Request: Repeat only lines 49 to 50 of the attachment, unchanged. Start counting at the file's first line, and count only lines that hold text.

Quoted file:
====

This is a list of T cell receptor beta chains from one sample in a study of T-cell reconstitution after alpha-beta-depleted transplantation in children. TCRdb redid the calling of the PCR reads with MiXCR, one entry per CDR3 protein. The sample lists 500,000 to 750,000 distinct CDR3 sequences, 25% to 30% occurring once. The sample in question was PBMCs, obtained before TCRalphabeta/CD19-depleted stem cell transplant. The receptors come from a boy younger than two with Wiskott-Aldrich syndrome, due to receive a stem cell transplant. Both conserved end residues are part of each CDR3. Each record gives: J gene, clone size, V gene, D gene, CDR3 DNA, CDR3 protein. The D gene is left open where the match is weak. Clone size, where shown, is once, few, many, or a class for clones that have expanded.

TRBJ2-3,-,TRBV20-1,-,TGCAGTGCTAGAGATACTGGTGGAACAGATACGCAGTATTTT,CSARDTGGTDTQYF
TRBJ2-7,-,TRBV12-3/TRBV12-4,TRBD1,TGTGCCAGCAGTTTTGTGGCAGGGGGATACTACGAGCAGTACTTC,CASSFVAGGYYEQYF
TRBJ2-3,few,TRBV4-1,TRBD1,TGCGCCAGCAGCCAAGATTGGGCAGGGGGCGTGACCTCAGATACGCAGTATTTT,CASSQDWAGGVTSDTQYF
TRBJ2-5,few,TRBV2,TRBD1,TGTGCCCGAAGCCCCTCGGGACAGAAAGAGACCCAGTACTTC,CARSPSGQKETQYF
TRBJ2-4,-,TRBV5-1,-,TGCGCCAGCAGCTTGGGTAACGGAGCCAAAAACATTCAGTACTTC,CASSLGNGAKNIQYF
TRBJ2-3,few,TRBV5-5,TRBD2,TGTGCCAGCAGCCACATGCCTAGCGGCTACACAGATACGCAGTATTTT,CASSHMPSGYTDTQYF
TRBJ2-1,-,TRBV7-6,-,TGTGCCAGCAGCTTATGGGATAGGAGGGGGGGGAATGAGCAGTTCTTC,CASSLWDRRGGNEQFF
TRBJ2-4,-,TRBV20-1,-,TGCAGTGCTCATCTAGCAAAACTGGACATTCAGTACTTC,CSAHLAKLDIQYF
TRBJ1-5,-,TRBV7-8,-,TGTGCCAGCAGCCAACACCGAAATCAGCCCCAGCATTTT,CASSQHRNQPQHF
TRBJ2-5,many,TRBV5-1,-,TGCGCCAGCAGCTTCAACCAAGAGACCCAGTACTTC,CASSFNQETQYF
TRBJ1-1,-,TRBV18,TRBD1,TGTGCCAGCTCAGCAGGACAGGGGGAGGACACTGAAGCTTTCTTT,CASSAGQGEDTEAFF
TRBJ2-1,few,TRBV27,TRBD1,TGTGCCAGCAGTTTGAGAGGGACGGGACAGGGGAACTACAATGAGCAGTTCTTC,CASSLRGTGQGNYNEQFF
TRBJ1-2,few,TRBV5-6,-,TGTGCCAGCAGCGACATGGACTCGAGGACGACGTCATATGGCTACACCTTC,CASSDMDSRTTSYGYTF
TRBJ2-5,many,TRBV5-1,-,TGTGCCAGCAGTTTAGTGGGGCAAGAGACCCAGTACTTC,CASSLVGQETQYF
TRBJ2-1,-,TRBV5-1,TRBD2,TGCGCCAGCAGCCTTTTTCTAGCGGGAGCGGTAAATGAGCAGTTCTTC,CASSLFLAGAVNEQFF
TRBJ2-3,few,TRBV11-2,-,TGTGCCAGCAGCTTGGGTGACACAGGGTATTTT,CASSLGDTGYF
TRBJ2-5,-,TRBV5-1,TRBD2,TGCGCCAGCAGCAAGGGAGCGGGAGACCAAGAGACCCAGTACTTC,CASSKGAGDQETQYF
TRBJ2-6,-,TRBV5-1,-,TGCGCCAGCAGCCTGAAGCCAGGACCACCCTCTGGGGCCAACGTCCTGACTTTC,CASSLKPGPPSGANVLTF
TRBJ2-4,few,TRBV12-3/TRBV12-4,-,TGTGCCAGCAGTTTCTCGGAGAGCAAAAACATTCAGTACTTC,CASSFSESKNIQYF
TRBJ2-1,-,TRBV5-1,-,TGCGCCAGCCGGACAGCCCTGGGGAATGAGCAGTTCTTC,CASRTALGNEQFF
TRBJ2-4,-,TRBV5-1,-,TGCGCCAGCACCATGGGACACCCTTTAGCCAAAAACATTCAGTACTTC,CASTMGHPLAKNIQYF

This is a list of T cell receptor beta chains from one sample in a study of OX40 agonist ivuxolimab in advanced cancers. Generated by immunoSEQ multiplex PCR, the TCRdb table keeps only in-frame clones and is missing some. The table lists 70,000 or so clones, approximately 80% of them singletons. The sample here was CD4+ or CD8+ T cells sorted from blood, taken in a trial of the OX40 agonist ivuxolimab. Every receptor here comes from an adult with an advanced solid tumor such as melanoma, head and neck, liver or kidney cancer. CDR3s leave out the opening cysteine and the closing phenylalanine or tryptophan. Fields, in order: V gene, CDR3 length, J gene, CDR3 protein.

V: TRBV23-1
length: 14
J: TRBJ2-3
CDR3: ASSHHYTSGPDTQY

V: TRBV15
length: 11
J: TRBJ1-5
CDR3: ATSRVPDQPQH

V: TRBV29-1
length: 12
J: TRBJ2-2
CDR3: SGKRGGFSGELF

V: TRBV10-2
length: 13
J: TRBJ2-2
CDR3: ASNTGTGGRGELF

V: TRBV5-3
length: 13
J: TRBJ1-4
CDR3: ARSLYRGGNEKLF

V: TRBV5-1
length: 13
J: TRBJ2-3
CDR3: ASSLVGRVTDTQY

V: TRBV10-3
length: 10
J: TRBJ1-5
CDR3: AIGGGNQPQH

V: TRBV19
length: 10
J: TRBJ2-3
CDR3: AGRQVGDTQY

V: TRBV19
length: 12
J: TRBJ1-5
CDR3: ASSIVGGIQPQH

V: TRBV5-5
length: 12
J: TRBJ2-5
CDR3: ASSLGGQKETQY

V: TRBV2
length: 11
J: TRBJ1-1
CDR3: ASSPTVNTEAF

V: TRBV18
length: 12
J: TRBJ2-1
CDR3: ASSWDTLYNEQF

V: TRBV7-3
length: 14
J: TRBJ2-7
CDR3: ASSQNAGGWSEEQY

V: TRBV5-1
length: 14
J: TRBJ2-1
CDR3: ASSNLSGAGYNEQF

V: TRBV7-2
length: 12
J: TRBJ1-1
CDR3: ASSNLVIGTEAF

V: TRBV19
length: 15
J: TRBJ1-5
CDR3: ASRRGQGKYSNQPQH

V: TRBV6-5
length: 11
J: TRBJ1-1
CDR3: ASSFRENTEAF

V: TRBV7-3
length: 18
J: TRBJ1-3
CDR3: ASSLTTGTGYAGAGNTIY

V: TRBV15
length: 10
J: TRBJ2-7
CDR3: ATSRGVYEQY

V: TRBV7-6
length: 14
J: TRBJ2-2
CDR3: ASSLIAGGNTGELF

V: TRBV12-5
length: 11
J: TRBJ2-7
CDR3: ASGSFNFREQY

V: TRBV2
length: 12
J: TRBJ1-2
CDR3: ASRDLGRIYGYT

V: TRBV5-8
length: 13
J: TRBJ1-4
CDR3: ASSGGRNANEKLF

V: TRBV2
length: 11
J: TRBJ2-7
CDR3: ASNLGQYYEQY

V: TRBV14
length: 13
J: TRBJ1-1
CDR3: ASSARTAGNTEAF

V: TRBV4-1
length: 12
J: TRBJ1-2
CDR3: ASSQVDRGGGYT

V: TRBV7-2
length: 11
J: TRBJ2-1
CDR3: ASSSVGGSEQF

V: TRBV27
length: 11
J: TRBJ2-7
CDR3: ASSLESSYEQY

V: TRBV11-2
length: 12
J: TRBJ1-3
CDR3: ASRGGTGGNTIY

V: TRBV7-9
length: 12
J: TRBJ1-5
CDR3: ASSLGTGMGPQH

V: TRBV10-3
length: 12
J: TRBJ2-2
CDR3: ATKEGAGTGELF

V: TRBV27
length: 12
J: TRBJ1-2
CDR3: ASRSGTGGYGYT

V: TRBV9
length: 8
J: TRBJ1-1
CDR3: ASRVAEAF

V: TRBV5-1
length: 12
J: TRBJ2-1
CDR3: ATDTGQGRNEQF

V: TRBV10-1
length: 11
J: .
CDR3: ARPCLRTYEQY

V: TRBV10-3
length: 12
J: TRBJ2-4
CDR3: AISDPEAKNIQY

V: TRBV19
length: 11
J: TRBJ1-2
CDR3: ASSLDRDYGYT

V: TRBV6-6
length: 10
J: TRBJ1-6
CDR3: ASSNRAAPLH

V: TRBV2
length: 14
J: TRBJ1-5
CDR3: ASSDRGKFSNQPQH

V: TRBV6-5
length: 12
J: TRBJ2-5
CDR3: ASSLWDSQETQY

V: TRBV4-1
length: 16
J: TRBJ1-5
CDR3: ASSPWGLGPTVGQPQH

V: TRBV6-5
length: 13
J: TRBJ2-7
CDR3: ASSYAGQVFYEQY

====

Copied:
length: 10
J: TRBJ1-5